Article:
Today, Ellen Gormley joins us for ten questions, including how she gets inspired in a creative slump and her best advice for a new crocheter. Ellen is the author of Go Crochet! Afghan Design Workbook, which features fifty crochet motifs and ten afghan designs that are completely portable, so you can whip up an afghan in no time!
Q: When did you start crafting? What craft did you start with?
Ellen: I don’t know when I started crafting, but my Mom always had a fiber craft in process. She dabbled in all of them, from cross-stitch and macrame to knitting, crochet and sewing. One summer in particular, Mom bought me several craft “kits” to keep me occupied. I think I had them all made in the first week!
Q: What other crafts do you do besides crochet?
E: I have basic skills in sewing, knitting and paper quilling. In the past I have cross-stitched, embroidered and quilted. But I am so busy with crochet that I don’t often have the luxury of pursuing other crafts.
Q: What made you decide to write a book?
E: I have always had a strong desire to write a book but was always looking for what I had to share. Writing a book was a challenge to conquer, not unlike running a marathon or earning a degree. I really love the idea that my children will have my book to show their children one day.
Q: What is the best part about writing a book? What is the most difficult?
E: The best part of writing a book is the sense of achievement. I loved the process of creating, making the decisions about what should go in and what should wait. Choosing yarns and colors for the projects was like being in a candy store with a full wallet. The most difficult part of the book was the editing. By the time we got to the editing stage, I was so familiar with every word that it took great discipline to look at it again critically.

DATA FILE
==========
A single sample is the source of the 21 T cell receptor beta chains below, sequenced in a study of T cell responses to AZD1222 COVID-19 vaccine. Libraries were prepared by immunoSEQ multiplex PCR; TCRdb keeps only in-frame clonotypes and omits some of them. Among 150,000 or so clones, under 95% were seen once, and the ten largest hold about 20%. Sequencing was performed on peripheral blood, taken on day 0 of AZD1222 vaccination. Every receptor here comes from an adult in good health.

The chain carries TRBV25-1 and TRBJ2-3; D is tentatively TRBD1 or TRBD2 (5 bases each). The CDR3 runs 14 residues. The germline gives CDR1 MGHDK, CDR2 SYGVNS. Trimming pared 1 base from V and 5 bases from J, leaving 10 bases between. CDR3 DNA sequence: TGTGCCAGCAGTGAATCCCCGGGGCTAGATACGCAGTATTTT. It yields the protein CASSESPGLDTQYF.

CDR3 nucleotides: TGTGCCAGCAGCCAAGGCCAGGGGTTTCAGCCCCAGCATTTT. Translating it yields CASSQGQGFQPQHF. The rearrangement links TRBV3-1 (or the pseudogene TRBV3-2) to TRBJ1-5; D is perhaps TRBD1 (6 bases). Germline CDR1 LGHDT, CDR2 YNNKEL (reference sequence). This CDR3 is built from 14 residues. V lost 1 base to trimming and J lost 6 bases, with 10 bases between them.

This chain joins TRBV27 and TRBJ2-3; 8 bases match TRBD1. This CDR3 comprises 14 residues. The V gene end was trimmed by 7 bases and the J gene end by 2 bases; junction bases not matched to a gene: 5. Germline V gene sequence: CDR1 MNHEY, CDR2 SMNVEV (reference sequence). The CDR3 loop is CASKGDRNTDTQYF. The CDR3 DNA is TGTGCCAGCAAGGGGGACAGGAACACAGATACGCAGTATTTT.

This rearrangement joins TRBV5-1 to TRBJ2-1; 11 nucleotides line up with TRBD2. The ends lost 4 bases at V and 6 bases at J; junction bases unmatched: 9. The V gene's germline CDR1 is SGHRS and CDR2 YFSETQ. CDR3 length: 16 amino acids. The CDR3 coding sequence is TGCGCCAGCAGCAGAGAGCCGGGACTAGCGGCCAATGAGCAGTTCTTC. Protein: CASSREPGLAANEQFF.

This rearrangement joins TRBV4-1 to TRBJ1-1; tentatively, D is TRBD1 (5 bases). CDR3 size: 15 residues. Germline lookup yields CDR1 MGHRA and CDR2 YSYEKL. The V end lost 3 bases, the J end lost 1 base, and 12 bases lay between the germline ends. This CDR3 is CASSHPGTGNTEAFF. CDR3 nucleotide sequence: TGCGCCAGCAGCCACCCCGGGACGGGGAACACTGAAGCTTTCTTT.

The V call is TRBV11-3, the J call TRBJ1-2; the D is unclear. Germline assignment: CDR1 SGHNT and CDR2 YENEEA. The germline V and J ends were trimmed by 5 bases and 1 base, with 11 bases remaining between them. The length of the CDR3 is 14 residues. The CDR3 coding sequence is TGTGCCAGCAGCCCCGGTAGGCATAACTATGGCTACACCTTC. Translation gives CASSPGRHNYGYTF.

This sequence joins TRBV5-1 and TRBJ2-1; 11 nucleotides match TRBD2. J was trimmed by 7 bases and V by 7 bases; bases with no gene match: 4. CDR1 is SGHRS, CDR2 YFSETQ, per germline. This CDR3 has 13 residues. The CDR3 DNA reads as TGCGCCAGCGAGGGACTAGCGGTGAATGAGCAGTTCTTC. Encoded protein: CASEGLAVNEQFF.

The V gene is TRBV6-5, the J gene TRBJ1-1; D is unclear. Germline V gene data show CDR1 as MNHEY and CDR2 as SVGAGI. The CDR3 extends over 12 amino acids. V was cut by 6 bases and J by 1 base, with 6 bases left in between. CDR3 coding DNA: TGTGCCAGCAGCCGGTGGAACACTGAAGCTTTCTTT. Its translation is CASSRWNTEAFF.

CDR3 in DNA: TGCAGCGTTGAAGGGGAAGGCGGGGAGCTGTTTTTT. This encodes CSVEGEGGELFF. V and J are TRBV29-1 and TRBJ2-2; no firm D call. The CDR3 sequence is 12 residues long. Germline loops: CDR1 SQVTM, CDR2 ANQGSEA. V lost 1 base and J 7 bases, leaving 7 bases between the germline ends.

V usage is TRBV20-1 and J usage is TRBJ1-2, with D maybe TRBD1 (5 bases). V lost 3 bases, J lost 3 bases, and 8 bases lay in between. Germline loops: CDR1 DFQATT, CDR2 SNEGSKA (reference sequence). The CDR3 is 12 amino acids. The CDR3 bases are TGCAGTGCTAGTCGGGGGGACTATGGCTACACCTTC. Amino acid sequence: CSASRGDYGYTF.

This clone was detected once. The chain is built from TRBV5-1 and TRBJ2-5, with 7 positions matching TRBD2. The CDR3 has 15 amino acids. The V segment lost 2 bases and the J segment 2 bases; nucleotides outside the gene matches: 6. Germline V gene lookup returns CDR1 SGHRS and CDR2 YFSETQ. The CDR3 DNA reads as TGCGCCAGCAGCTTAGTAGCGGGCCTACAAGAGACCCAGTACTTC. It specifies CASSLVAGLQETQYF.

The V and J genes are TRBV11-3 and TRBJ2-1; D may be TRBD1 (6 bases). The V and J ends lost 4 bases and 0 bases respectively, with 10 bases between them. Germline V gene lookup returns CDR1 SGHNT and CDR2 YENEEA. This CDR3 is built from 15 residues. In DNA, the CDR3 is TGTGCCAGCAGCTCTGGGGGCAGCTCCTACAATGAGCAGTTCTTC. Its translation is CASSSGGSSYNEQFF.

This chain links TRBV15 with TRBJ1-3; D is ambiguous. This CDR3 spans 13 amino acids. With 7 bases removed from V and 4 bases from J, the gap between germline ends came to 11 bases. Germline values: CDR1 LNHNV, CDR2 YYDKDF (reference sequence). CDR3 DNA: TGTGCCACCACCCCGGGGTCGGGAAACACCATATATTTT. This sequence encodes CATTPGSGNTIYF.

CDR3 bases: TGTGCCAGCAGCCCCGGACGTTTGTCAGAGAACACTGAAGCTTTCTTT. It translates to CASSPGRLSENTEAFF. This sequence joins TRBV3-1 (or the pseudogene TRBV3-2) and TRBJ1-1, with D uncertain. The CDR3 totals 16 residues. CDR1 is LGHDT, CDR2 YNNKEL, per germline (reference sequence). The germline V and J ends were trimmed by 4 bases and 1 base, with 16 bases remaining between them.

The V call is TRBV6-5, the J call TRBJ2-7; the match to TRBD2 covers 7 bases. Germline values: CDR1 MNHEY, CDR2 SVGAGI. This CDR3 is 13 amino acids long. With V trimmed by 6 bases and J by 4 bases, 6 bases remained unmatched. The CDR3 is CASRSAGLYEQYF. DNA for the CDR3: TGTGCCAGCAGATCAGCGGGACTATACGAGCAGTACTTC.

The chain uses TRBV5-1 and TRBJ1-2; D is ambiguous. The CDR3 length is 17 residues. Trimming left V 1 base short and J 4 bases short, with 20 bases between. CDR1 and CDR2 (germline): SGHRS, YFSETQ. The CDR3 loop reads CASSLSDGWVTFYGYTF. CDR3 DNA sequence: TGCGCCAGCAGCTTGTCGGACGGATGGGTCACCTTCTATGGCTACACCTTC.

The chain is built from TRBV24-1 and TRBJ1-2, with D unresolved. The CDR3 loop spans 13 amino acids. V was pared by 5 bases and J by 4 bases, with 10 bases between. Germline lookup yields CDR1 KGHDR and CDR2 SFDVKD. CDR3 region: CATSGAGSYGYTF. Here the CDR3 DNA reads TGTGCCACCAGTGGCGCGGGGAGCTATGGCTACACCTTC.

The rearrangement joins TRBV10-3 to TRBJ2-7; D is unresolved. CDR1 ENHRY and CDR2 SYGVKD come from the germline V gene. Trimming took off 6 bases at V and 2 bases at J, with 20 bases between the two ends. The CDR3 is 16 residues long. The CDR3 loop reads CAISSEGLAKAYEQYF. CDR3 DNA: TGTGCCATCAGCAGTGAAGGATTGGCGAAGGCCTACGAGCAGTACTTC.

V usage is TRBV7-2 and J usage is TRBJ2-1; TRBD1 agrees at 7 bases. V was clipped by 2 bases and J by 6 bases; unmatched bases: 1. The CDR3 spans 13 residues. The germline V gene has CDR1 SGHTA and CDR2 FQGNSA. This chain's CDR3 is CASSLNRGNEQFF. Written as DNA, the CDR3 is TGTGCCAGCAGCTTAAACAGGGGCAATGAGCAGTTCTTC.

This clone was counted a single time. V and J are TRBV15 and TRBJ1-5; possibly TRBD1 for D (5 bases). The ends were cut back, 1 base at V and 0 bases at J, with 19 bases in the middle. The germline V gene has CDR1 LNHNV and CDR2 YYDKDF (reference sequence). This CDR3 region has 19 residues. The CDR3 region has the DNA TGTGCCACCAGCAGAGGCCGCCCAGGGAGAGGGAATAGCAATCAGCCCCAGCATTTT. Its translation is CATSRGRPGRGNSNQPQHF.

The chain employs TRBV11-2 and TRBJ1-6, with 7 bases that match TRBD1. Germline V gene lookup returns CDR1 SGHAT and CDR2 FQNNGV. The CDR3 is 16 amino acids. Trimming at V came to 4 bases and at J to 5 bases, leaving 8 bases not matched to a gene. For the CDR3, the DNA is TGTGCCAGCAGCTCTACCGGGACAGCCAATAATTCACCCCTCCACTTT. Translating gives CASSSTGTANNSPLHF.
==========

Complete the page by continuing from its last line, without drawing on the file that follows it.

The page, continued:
Q: How do you get inspired when you’re feeling a lack of creativity?
E: Being around other crafters, taking classes, diving into my yarn stash . . . all these things never cease to get my mind moving. Often when I’m not feeling creative, I give myself permission to fail. I tell myself just to play without worrying about the end result. I get out the yarn and play until something comes to me, or a project accidentally develops into something worth keeping. If nothing comes of it, I put it aside. My first attempts might get my mind inspired on another day when I have a different mood or perspective.
Q: What is the skill or technique that most intimidates you?
E: I believe that given enough patience and instruction, anyone can learn anything, but the idea of crocheting with wire makes me tense up just thinking about it.
Q: What’s the best advice you could give to a new crocheter?
E: Don’t expect your first attempts to be projects you will give as gifts, but keep them for yourself as a record of how much you have progressed. Learn in short, frequent 10-15 minute lessons. Take a break before getting frustrated.
Q: What’s your favorite crochet blog, and why?
E: I read several blogs, but I find Vashti Braha’s blog (http://designingvashti.blogspot.com) the one I look forward to most. In the most complimentary way, I consider her a student of crochet in that she is always pushing to learn more about our craft . . . then she becomes the teacher and shares what she has discovered. I, too, am always learning, and I appreciate her journeys into the how and why of crochet.
Q: What tool, notion or material can you not live without?
E: I can’t live without an “I” hook. I wouldn’t have as much fun without my digital camera. Clover locking stitch markers make my work enormously more convenient. Smooth worsted weight yarn is a go-to standard. Put all those items in a bag and I’m happy anywhere.
Q: How has crocheting changed your life?
E: Crochet has allowed me to create gifts for my loved ones. It has kept me company in hospital waiting rooms. Crochet has allowed me to be an artist without the paint fumes. Crochet has allowed me to work from home and be flexible to the needs of my children and husband without sacrificing my identity.